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Gas-buying frenzy sweeps Cape
With rumors swirling that gas stations were going to run out of gasoline or close their doors by the end of the day Tuesday, Victoria Brazer's supervisor told her that it might be a good idea if she went and filled her car with gas while she had a chance.
So at about 1:30 p.m., Brazer pulled into the Kidd's station on Broadway to do just that.
As Brazer was filling her tank and saying she planned on limiting her driving because she expected gas prices to rise, Dana Morrow, assistant manager of the Kidd's store, was inside gathering the higher numbers to replace the existing ones on the sign out front.
In the time that it took Brazer to finish filling her car and go inside to pay, the price had changed from $1.36 a gallon for regular unleaded to $1.45. As Brazer was pulling away, she said she felt lucky because she had been one of the last people to get the cheaper price.
As the day went on more and more people caught wind of similar rumors and rushed to service stations to fill their tanks and soon lines were formed outside nearly every station in town.
At 2 p.m. Dan Gerler sat in line behind two other cars at Alberton's patiently waiting to fill his car.
"I work in the E.R. at St. Francis and we got word that all of the major pipelines across the country were going to be closed down," Gerler said. "They advised us to go fill up so we could make it to work the next few days."
By 4:30 p.m. cars, trucks, school buses and emergency vehicles lined the streets surrounding nearly every gas station in town, which prompted Cape Girardeau Police Chief Steve Strong to send out a statement urging motorists to avoid rushing to the gas pumps to purchase fuel.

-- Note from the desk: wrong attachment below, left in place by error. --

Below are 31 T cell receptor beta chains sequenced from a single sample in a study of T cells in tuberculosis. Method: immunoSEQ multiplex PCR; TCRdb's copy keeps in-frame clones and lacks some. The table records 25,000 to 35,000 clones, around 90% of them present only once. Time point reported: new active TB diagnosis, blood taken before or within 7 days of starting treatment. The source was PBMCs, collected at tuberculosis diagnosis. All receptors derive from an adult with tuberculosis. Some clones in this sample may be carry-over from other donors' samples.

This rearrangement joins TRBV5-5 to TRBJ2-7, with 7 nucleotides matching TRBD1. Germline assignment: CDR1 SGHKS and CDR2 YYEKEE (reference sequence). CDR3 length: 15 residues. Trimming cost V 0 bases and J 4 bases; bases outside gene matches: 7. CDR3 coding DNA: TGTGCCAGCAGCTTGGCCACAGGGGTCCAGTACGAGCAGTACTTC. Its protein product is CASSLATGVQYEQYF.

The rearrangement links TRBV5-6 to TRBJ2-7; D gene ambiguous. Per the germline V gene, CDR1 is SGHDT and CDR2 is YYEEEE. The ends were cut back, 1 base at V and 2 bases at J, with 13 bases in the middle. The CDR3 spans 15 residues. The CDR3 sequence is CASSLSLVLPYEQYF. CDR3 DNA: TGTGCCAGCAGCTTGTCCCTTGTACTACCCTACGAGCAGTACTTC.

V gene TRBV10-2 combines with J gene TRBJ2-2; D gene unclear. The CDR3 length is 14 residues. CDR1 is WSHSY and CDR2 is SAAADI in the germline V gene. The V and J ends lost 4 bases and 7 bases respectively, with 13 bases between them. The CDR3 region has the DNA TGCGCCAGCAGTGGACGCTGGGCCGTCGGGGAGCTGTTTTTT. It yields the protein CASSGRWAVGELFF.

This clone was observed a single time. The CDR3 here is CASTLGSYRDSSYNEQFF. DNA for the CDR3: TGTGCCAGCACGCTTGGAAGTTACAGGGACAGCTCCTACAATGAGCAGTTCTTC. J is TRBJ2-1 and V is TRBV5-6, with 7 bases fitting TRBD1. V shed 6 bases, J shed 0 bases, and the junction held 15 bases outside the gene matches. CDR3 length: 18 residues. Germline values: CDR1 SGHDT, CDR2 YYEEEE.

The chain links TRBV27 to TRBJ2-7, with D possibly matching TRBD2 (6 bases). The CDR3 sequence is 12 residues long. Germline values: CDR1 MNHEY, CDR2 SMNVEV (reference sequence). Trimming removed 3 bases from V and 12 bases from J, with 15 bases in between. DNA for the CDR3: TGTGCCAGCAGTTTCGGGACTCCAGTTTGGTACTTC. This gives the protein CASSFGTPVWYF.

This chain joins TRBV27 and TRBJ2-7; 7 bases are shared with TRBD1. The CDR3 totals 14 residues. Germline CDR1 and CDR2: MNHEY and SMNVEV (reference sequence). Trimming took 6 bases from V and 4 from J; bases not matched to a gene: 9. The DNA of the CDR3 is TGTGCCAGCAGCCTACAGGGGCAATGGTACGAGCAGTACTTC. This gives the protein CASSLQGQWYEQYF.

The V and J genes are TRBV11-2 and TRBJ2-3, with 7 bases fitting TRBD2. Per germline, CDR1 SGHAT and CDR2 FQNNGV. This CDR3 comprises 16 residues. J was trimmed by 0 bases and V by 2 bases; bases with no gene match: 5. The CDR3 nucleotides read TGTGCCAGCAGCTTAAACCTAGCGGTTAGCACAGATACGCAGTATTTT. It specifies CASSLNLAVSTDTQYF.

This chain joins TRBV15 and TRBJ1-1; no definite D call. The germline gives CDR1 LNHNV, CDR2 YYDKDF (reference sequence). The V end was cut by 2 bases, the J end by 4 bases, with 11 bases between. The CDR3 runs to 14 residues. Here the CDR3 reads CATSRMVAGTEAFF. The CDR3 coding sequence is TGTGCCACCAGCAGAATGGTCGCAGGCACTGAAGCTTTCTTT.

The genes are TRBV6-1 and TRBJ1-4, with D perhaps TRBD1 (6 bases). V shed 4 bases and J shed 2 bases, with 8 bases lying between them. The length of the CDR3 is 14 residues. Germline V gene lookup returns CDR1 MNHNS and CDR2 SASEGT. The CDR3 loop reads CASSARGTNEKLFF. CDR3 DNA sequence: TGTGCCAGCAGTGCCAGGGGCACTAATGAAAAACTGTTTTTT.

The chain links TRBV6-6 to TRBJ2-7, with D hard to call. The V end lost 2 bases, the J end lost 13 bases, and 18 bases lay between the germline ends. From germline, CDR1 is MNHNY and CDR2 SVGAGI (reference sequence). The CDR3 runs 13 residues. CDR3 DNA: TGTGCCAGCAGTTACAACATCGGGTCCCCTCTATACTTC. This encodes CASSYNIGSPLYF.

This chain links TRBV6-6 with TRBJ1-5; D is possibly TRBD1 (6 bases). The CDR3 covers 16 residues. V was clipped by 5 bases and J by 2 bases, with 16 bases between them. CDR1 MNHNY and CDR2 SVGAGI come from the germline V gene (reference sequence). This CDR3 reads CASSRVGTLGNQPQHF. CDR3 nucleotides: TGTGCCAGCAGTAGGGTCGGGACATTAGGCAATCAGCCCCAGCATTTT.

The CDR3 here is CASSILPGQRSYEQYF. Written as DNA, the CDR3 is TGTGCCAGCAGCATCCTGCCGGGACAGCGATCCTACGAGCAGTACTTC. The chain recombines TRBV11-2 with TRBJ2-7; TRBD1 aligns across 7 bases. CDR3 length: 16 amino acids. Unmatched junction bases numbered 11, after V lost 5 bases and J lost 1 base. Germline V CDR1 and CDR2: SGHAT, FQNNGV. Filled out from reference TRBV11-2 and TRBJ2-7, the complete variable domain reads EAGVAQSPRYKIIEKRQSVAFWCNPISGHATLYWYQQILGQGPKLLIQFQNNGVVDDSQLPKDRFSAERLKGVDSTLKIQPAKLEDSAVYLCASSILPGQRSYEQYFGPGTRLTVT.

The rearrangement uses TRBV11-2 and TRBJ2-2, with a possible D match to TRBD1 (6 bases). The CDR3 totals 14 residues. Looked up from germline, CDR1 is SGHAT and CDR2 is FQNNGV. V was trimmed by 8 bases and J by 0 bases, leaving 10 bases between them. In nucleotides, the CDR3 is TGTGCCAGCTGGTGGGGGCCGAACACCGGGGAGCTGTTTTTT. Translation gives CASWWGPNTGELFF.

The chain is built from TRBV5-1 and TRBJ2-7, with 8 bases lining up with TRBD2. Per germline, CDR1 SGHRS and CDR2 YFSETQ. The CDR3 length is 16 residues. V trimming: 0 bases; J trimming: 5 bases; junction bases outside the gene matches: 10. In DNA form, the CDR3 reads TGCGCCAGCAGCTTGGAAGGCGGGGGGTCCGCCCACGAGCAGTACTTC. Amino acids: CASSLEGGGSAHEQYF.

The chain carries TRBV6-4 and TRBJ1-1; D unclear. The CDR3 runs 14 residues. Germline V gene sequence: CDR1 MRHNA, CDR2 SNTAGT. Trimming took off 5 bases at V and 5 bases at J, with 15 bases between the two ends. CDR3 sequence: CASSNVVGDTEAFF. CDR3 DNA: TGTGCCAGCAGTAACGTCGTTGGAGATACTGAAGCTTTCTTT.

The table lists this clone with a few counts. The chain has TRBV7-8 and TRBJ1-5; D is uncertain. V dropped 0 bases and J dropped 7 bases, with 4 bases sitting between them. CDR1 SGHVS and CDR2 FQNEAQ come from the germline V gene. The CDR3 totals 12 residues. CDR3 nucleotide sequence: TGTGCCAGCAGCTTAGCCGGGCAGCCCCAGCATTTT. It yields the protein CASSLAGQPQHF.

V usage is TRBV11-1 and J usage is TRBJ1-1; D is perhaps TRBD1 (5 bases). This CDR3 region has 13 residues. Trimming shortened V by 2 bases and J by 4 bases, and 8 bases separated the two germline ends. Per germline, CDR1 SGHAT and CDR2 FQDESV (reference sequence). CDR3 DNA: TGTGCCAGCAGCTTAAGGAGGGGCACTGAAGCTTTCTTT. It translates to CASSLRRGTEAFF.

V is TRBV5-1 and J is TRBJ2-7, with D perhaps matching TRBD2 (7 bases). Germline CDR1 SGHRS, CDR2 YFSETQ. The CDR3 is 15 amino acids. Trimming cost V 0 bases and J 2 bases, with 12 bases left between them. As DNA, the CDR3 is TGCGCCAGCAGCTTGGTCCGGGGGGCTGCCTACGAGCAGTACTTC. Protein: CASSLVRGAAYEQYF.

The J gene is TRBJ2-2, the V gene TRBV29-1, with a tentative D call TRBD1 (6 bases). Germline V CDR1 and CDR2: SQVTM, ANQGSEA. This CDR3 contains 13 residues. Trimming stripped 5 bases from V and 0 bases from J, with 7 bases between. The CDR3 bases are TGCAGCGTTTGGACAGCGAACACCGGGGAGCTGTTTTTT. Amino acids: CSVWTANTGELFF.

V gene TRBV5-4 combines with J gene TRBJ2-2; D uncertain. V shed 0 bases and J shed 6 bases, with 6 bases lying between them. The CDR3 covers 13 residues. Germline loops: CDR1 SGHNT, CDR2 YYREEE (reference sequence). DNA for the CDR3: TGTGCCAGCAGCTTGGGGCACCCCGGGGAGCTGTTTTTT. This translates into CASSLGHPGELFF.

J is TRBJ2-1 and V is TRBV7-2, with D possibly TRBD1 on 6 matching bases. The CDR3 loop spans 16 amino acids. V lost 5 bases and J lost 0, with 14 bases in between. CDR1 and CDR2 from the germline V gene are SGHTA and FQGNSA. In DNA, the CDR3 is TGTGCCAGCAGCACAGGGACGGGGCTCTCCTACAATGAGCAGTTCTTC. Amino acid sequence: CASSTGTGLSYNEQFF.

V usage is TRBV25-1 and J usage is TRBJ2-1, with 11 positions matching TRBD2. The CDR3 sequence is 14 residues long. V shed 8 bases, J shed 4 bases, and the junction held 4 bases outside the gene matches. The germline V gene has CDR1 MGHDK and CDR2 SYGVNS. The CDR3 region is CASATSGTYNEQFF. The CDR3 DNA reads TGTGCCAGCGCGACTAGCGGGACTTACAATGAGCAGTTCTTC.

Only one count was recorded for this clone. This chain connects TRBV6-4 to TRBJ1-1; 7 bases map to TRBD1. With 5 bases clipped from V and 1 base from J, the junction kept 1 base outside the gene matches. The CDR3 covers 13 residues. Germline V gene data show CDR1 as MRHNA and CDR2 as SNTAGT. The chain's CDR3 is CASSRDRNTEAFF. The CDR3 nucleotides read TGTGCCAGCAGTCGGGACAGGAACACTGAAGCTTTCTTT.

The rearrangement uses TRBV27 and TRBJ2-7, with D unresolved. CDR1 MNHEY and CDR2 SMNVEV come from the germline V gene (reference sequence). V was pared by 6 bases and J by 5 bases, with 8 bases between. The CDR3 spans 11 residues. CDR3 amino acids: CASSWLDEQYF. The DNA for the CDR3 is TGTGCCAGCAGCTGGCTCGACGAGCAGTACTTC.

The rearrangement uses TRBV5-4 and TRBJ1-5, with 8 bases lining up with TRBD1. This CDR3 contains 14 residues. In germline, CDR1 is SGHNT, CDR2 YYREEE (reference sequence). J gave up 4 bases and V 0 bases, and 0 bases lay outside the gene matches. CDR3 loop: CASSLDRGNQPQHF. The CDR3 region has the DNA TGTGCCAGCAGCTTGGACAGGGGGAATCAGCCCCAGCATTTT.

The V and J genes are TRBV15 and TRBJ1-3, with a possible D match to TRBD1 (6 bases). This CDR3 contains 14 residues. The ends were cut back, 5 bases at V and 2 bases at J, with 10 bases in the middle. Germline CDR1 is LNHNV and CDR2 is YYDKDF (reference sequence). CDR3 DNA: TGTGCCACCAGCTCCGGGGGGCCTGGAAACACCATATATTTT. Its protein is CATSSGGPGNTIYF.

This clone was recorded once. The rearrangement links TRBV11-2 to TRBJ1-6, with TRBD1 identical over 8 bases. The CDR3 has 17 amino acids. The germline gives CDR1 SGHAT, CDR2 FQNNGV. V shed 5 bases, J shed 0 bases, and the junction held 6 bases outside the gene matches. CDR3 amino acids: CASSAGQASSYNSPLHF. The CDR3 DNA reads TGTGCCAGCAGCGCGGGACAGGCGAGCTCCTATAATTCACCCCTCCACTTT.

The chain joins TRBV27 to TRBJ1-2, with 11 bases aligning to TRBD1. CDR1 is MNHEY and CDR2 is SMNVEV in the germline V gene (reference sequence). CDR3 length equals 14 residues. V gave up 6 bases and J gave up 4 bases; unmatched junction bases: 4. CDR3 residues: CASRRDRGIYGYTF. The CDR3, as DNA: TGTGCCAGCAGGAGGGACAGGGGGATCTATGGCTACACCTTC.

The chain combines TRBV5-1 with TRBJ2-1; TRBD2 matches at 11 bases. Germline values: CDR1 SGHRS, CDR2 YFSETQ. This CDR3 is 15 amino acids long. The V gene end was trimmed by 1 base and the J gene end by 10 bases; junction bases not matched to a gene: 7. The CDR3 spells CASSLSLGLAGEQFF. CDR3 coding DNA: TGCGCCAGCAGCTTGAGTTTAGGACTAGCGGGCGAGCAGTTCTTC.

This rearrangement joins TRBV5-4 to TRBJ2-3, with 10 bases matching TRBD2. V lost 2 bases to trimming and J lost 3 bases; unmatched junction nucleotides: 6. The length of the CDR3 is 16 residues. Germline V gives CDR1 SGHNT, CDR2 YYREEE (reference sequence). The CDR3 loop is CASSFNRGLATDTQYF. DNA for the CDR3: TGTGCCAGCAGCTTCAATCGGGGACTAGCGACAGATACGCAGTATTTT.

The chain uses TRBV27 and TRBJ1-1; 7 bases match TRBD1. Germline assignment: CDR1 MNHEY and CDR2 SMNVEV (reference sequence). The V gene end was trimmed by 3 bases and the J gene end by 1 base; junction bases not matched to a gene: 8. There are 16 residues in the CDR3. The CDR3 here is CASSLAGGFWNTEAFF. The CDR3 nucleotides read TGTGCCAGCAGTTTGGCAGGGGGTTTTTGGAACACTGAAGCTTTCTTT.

"We have talked with local gas pipeline officials who said the pipelines have been temporarily shutdown for precautionary purposes following the tragedies earlier today," Strong said. "This has prompted long lines at several fuel stations which has resulted in traffic problems and a potential for accidents."
Strong asked motorists to remain calm and use good judgment so as not to worsen the situation.
Local oil officials agreed with Strong.
"It seems like everybody is panicking," said Charlie Brown, spokesman for Kidd Oil Co. There are two main oil pipelines that run through the region, and each has a terminal on it for distributing gas to trucks, which, in turn, deliver the gas to the stations around town.
Dispelling the rumors, Brown said the pipelines were not closed, but that at least one terminal was. The Teppco terminal in Scott City, Mo., closed before noon Tuesday.
Kathy Sauve, public relations manager at Teppco headquarters in Houston, Texas, said the terminal in Scott City was closed as a precautionary measure.
She said senior management evaluated the risks along the pipeline that runs from Texas, through the Midwest and on to the East Coast, and decided that closing the terminals along that line would be the safest thing to do.
Sauve said the risks will be re-evaluated today and all of the terminals are expected to be reopened by 8 a.m. today.
What that means for people in this area, said Jim Maurer, owner of Rhodes 101 shops, is there is no reason for people to be alarmed.
Maurer said the reason for the increase in price was due to the fact that most gasoline distributors base their long-term and short-term prices on information that they get from offices within the World Trade Center.
He said he noticed the price spike at about the time that the second airplane was hitting the second tower.
Locally, most stations increased prices an average of 10 cents a gallon, bringing the total cost to between $1.45 and $1.59 a gallon of regular unleaded gasoline.
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